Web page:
Thursday, May 15, 2014

Marie Chow Blog Tour

For this blog tour, we have an interview with Marie Chow, the author of Unwell.
What was the hardest thing about writing this book?
The hardest thing was being willing to say it was finally “finished.” I had the idea for the book a few years ago, had started and stopped several times. Parts of it had been completely taken out, others totally rewritten, and the desire to continue to try to perfect it was, at times, overwhelming. It felt like a constant merging of new and old, and the editing cycle felt tortuous and endless at times. Being able to say “this is it” and “I’m done” was both the hardest, and most liberating, part of this experience.
Which of your characters can you relate to the most?
I’ve had everyone from my dentist’s girlfriend to reviewers I don’t know ask, “This is semi-autobiographical, right?” And while it’s not, the main character is probably the one I relate to the most… that, followed by Yafeu. Is it a little awkward to say that I most-relate to the two main romantic protagonists?  
Which part of the book was the easiest to write?
What is currently “the end” actually flowed the easiest and has the fewest revisions. When I finally decided where it was going to end, the writing part came easily.
Which actors would play the main characters in the movie version of the book?

For the female lead – some undiscovered Asian American actress who currently feels stuck in bit parts. For Yafeu, I would go with John Boyega.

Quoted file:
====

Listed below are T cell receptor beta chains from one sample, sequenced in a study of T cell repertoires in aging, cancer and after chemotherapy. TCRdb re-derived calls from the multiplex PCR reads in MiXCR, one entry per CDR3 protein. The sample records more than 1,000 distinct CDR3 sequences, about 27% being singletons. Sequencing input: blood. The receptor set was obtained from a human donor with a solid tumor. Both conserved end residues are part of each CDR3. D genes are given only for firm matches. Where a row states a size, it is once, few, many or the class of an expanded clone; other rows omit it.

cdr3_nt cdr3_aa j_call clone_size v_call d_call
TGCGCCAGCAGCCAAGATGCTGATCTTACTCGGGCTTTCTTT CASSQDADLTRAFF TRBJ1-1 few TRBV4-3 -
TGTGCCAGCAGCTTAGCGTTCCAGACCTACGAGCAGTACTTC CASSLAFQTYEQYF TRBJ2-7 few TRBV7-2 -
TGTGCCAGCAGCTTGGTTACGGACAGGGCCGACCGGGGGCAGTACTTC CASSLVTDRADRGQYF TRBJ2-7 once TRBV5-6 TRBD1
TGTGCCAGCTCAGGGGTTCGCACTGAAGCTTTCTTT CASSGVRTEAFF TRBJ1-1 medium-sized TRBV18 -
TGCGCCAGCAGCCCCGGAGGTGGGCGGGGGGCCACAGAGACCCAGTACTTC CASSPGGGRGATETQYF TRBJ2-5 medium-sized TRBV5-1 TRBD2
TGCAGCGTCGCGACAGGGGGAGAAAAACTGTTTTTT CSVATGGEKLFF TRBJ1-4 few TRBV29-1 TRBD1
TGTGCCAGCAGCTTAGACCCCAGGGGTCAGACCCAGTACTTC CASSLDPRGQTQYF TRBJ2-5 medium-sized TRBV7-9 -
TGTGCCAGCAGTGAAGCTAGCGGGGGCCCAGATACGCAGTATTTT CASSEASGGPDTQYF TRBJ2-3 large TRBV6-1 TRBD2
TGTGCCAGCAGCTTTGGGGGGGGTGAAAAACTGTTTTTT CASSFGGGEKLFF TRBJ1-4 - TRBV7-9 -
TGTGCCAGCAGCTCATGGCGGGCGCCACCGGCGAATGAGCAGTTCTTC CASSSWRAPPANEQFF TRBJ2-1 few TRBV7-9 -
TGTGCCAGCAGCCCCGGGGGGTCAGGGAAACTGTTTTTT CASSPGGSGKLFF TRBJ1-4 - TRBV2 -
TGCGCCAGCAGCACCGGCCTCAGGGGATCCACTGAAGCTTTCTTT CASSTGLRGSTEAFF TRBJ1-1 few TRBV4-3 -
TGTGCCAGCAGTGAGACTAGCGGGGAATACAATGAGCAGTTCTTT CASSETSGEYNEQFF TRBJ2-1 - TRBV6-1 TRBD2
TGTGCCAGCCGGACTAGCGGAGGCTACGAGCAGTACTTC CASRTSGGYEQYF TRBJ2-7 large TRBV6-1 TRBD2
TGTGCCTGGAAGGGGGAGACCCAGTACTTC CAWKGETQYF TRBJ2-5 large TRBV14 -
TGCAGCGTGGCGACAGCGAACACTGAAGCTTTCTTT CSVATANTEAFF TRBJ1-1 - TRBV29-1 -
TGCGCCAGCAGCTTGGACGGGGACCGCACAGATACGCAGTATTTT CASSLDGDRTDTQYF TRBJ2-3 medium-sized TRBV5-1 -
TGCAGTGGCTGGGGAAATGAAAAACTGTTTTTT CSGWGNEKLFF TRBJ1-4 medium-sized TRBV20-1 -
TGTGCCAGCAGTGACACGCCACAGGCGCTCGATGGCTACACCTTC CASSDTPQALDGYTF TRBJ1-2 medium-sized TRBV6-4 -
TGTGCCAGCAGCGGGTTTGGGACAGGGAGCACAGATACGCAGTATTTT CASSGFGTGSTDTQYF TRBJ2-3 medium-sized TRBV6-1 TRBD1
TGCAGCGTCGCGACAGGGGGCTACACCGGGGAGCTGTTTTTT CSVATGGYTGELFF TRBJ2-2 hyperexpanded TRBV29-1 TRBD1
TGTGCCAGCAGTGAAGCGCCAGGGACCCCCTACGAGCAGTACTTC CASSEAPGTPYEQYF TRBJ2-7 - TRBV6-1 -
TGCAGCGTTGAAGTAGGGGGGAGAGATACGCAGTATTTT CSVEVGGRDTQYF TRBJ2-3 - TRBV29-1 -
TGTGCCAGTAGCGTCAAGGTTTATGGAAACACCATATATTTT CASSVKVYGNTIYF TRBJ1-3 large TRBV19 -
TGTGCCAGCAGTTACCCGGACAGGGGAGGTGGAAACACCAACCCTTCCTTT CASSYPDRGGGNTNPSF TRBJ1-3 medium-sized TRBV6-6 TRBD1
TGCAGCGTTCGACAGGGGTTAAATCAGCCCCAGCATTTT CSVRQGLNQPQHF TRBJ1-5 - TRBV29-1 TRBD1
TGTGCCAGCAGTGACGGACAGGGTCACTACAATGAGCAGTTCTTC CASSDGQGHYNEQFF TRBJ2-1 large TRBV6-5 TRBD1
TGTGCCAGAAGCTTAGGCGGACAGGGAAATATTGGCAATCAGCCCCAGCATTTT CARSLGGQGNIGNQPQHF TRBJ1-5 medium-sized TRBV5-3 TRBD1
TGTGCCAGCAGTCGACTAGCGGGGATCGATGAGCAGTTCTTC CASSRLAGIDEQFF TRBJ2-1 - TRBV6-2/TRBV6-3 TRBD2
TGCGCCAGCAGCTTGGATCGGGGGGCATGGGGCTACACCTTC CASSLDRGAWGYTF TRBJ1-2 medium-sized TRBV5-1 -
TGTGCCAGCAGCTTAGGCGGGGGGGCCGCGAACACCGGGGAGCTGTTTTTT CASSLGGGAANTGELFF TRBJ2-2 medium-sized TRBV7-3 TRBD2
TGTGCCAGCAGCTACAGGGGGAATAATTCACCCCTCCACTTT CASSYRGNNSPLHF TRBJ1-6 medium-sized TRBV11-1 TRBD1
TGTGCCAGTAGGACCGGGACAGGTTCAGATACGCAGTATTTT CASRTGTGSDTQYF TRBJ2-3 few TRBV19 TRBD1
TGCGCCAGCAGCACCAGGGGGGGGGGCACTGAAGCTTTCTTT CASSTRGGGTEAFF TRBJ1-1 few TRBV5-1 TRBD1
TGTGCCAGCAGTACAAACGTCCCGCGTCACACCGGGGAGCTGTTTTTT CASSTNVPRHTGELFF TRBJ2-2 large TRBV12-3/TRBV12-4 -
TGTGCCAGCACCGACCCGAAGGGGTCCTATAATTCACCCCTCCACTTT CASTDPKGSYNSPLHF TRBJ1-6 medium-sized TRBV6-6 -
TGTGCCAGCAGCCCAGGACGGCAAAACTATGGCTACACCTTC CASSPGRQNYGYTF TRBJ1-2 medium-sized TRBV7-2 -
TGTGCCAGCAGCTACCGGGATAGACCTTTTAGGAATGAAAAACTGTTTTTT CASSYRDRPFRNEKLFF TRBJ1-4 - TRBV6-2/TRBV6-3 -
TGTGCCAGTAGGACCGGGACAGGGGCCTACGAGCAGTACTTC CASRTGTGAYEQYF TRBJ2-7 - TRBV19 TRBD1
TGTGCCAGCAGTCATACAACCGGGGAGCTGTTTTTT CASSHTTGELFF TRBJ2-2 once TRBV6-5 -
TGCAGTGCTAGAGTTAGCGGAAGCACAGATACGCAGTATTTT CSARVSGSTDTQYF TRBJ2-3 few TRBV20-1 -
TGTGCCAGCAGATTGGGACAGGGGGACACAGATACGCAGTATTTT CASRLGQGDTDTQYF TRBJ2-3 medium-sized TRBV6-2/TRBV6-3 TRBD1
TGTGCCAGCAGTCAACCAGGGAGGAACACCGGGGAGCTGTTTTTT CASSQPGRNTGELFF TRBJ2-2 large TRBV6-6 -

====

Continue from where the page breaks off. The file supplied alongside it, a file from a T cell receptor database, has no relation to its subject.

Which songs would be on the soundtrack of the movie version of the book?
Passenger’s “Let Her Go” and Cher and Peter Cetera’s “After All”
Any future books in the works?
Yes! I have three children’s books (in addition to one that’s already out) as well as two mini-short story collections. I’m also writing a new novel, set primarily in 1930s Shanghai, so that I hopefully won’t have to continue to answer the question, “This is semi-autobiographical, right?”


Marie is a former teacher, education evaluator, and engineer. A lifelong student, she has degrees in degrees in chemical engineering, teaching, an MFA in writing, and a doctorate in educational leadership. Her writing focuses on bilingual and English-only children's books that feature mixed families, as well as literary and contemporary fiction focused on Asian and Asian American characters.

How do you tell your child that you won’t be there when they grow up? UNWELL is the raw, honest story of a mother who writes to her unborn child, sharing her decision of choosing not to be a mother. She doesn’t choose abortion. Nor does she consider adoption. Instead, she decides to give her child a fighting chance in life, without the angst and drama that’s shaped her own bittersweet life. 

With a poignant lack of emotion, the young mother shares her life story. As the child of Asian parents who moved to America early in her life, the mother shares how her life disintegrated after her parents’ divorce. From upper middle class suburban to sharing her mean aunt’s house to a one bedroom apartment in a shabby neighborhood, this mother endures the indignity that comes with the change of status. From her father’s absence to her mother becoming a married man’s mistress, her story reads like a tragic Victorian novel set in the 21st century, but that’s where the similarity ends—she is definitely not a shy country miss and she certainly did not take the easy way out. 

This amazing story chronicles the life of a woman who fought for everything she got, faced her demons and made the hard choices. Her fortitude and candor are disarming, her avant-garde views strangely endearing. You’ve never read a book like this and probably never will again. Get your copy today and take the literary journey of a lifetime. Through this glimpse into the life of a woman of integrity, sacrifice and love, you’ll feel her pain, live her failures and cheer for the meager joys that come her way. But the one thing you’ll never do… is forget her. Or her story.



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